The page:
Currently, anime and manga have become a multi-billion dollar industry in the US alone, and it has been inspiring young artists in the United States for generations now. Anime and manga in particular have been extremely popular in Latino communities, as classic anime such as “Dragon Ball” and “Saint Seiya” have been cultural mainstays across Latin America for decades.
Nieto teaches people of every age. Sometimes parents come with their young children and they help them draw. He offers his program to libraries across the country and enjoys the travel but especially connects with kids and families in LA County and other areas where there are a lot of Latino families where he can also connect with them bilingually if they prefer speaking Spanish.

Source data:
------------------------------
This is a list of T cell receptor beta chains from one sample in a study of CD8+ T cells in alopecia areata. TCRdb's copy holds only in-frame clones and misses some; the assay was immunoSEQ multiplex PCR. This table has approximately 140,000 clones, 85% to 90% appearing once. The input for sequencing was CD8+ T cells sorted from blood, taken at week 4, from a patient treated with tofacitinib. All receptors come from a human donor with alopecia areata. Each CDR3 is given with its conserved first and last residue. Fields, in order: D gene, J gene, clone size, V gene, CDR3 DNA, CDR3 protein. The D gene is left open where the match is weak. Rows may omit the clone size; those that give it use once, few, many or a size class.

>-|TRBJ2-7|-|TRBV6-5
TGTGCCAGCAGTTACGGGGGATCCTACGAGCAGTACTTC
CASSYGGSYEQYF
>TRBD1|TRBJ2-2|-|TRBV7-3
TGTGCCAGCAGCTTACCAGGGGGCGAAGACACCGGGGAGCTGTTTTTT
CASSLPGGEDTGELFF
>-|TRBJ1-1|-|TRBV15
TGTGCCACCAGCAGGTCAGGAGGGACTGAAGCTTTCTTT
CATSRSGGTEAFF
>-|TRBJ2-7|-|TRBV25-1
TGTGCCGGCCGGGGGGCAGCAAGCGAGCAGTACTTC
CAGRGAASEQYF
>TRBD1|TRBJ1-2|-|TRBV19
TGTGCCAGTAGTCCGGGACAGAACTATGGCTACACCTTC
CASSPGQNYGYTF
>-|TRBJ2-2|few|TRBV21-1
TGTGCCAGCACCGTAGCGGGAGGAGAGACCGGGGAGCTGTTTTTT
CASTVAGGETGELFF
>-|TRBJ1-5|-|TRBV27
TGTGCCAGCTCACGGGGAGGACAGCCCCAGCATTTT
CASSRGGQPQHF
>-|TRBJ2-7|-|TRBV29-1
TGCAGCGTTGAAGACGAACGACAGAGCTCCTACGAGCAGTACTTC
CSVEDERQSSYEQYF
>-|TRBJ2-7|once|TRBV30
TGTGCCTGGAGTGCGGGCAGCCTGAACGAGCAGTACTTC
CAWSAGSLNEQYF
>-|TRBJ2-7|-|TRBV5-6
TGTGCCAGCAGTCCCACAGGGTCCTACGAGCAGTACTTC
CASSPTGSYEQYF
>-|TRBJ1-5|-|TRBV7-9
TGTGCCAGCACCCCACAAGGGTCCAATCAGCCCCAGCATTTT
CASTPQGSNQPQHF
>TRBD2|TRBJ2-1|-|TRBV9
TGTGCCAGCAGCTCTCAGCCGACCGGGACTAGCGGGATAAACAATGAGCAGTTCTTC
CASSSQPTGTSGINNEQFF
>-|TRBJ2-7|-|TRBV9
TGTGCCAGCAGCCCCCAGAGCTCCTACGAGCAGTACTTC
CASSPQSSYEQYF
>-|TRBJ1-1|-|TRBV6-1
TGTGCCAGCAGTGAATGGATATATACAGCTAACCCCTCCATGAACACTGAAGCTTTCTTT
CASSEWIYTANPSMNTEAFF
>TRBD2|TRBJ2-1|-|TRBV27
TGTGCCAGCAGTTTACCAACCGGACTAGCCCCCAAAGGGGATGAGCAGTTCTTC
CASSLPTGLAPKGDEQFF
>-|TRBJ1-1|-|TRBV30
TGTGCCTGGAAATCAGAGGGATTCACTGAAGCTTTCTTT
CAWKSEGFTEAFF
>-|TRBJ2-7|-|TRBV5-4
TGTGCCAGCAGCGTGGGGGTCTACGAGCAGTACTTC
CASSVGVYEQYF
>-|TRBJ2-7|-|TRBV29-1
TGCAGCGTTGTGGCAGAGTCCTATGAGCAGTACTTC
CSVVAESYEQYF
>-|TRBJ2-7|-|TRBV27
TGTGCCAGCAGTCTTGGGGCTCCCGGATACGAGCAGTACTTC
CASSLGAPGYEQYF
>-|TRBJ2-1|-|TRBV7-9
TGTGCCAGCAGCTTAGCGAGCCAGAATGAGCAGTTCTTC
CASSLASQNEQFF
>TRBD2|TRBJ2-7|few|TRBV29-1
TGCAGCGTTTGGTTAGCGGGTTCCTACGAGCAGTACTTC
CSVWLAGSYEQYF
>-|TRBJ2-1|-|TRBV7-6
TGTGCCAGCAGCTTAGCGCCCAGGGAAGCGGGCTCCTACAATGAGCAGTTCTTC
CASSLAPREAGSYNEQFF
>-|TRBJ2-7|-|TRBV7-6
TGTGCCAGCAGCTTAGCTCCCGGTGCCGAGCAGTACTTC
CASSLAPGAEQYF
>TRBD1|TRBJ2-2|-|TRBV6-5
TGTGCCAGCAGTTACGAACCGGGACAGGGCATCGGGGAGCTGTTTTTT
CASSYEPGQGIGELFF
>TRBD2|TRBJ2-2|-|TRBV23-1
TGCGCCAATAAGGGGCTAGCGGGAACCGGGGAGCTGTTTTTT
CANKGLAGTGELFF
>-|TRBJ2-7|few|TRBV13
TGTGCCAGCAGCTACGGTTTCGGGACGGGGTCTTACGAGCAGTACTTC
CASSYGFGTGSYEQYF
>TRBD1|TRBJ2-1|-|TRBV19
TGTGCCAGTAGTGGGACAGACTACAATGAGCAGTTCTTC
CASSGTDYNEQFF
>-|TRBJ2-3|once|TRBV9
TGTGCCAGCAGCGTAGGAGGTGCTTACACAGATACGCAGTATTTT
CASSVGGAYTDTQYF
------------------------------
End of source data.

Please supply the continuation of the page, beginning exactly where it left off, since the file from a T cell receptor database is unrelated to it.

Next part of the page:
“I’m a Latino born in Los Angeles, and when adults attend my programs in Chinatown, and in Eden Park Library, they’re in the area that I grew up in,” Nieto said.
“It’s really exciting to visit those libraries that I went to when I was younger now visiting them again as their teaching artist.”
Nieto points out that anime is very popular in Latino culture right now and, although unknown to most, has been for years.
“I think it’s getting more and more popular every year. To be able to travel specifically [in Latino communities] and say, ‘Hey, it’s not only okay to draw this, but you could probably make a living at it too!’ means a lot to me,” Nieto said.